-Establishing a direct reporting relationship from Chief Patrol Agents in the field to the Border Patrol Chief in Headquarters;

-Announced that we will establish an Office of Juvenile Affairs reporting directly to the Commissioner with direct line authority over officers in the field making and implementing decisions regarding juveniles.

-Advertising for the position of Chief Information Officer (CIO). The CIO will ensure the effective integration and coordination of data systems of mutual interest to the bureaus of Service and Enforcement as well as other federal agencies;

-Advertising for the position of Chief Financial Officer (CFO). The CFO will be responsible for ensuring sound fiscal management reporting directly to agency leadership; and

-Planning has begun for the Headquarters Detention and Removal Program to oversee facility management, care of detainees, management of detention standards and bed space allocations at all INS owned and operated Service Processing facilities; and

-Begun the process of realigning reporting relationships in the adjudications arena.

            The Office of Restructuring, which was established to move the restructuring initiative, will implement Headquarters restructuring this fiscal year. We will create the new Bureaus of Immigration Services and Immigration Enforcement by realigning reporting relationships and streamlining chains of command. The actions already taken, as noted above, reflect the first phases of the creation of separate bureaus. Field planning will entail a detailed analysis of facilities and workload distribution and development of a comprehensive human resource plan for making the necessary personnel adjustments. As part of field implementation, to be completed in 2003, we will abolish the existing Regional and District offices, as well as the positions of Regional and District Directors, and establish the new services and enforcement areas.

            Mr. Chairman, the restructuring of INS is designed to address key problems identified by Members of Congress and the public. Two interrelated criticisms that have been identified are: 1) that the current INS structure incorporates a mixed mission, and 2) that the agency lacks clear chains of command. Currently, the field structure of the INS centers around District Directors, who report to Regional Directors, who in turn report to the Executive Associate Commissioner for Field Operations. All of these individuals have dual service and enforcement responsibilities. The Administration’s plan changes that. Under the restructuring plan, the positions of District Directors and Regional Directors will be eliminated. In their place, the Border Patrol, Inspections, Investigations and Intelligence components of INS will be under the command of the Chief of the Border Patrol and Interior Enforcement Division, who will report to the Executive Commissioner for Immigration Enforcement. The International Division and the Detention and Removals Division will also report directly to the Executive Commissioner for Immigration Enforcement. Services personnel will report through a Services chain of command, leading up to the Executive Commissioner for Immigration Services. A key element of the restructuring is to provide clarity of function by improving accountability and professionalism through a clear and understandable chain of command with specific expertise at all levels.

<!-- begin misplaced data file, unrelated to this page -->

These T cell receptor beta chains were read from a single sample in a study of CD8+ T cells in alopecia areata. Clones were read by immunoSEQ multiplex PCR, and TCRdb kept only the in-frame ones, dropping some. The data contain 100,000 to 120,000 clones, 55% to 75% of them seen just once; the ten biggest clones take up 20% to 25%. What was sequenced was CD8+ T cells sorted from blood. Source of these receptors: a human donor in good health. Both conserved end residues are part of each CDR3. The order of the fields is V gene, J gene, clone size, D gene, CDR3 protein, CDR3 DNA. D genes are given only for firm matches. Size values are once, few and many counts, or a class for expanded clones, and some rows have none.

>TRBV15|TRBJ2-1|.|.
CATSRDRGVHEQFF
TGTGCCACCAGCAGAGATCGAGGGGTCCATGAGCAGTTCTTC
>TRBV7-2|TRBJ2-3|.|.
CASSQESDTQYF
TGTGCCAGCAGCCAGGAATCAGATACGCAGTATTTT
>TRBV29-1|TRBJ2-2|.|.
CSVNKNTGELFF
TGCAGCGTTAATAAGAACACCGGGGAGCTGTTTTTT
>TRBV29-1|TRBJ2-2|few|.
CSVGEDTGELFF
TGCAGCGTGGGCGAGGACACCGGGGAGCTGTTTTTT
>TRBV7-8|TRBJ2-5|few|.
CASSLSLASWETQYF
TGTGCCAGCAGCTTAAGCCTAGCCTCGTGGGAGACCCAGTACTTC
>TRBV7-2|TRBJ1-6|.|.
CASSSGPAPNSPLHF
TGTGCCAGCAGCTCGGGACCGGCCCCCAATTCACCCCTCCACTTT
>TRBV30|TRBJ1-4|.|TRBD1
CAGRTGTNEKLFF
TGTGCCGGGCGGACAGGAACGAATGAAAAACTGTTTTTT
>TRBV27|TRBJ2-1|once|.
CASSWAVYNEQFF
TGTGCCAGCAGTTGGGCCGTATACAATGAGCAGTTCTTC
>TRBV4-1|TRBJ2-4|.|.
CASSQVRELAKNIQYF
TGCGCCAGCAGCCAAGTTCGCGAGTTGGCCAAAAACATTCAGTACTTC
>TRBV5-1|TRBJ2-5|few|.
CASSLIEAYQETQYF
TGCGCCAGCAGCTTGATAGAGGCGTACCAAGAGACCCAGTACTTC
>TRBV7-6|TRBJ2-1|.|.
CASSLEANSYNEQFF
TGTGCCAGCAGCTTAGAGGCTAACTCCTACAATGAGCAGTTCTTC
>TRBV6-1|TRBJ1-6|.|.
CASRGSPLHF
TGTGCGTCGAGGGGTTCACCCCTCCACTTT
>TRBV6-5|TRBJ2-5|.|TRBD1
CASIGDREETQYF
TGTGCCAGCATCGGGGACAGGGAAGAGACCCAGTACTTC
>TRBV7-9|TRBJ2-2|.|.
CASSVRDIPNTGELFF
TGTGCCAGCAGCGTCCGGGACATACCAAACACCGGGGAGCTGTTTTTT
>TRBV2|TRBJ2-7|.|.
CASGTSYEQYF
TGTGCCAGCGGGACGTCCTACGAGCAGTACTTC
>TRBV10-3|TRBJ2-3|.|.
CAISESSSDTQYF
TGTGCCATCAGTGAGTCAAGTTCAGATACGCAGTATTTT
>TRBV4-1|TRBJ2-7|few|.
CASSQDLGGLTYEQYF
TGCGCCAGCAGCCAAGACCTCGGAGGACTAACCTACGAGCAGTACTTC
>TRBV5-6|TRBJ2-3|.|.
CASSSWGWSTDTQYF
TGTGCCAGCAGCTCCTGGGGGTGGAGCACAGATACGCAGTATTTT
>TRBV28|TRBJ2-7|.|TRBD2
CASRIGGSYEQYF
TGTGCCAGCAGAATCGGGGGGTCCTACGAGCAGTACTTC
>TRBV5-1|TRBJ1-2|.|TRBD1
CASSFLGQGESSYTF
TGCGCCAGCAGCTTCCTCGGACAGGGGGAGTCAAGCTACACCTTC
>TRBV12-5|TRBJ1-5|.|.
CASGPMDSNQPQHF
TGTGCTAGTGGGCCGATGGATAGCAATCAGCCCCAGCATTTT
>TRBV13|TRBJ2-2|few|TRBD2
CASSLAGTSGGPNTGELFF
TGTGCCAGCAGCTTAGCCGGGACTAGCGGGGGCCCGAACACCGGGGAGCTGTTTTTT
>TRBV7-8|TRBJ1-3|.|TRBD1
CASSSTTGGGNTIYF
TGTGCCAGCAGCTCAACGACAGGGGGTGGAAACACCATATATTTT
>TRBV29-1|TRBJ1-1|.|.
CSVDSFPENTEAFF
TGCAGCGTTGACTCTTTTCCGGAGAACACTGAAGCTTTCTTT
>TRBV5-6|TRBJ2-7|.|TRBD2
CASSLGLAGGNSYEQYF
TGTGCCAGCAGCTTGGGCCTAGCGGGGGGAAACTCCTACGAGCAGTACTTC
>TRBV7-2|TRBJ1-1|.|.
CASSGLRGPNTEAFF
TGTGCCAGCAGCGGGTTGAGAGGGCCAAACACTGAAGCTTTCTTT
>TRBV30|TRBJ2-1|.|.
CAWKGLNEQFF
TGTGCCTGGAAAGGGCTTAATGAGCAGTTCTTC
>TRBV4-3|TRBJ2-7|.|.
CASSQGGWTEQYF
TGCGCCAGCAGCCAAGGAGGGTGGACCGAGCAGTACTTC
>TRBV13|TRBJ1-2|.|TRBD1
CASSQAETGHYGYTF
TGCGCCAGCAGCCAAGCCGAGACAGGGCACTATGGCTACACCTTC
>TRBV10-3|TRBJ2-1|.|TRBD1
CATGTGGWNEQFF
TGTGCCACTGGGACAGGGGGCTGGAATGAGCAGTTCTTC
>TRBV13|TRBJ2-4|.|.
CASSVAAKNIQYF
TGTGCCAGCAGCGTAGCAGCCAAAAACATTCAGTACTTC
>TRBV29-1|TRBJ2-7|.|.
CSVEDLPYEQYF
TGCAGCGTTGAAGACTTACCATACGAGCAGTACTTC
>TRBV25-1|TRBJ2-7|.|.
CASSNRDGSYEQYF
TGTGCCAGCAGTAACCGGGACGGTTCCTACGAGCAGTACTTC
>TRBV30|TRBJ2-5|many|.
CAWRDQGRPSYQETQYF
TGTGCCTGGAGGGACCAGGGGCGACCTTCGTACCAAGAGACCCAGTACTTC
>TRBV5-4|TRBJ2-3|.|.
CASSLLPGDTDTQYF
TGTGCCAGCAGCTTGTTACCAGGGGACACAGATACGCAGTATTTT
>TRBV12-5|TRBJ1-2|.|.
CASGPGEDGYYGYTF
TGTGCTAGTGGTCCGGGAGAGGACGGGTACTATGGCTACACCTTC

Another significant problem at INS is information technology. The restructuring plan seeks to address part of this problem by establishing the new position of Chief Information Officer (CIO). The plan establishes an Information Coordinator, working through the CIO, to ensure that Enforcement and Services Bureau personnel maintain necessary and appropriate access to interrelated enforcement and services data.

            Concerns have been raised that INS enforcement does not always respond in the most appropriate or timely manner. This plan will enhance immigration law enforcement and improve our ability to respond to national security threats by eliminating current layers of reporting and the dual service and enforcement responsibilities out in the field. For example, the 21 Border Patrol Sector Chiefs now report to three Regional Directors rather than straight to the Chief of the Border Patrol. In some cases, they were reporting to persons with no law enforcement background. These extra reporting layers at times prevented rapid deployment and redeployment of agents and equipment in the field. The current reporting structure for Investigations, Inspections and the Detention and Removal program is even more problematic as those components report through District Directors and Regional Directors before reaching headquarters, and may be reporting to individuals without the requisite experience in those programs.

            As noted earlier, a key step in restructuring on the enforcement side will be accomplished by requiring the 21 Border Patrol Sector Chiefs to report straight to headquarters to the Chief of the Border Patrol. In addition, under our proposal, there will be nine Enforcement Areas, where a Special Agent in Charge (SAC) for Investigations and an Area Port Director for Inspections in each of the areas will be co-located for coordination and administrative purposes. Special Agents in Charge and Area Port Directors will report to the Chief of the Border Patrol and Interior Enforcement Division. Similarly, the Detention and Removal program will have an independent chain of command that will support the Border Patrol, Inspections and Investigations programs and continue to detain and remove illegal aliens from the United States.

            Another problem that has been identified is INS’ treatment of juveniles who come into our custody. The restructuring establishes an Office of Juvenile Affairs, whose director will have the necessary authority to ensure that custody and placement decisions with respect to juveniles are appropriate.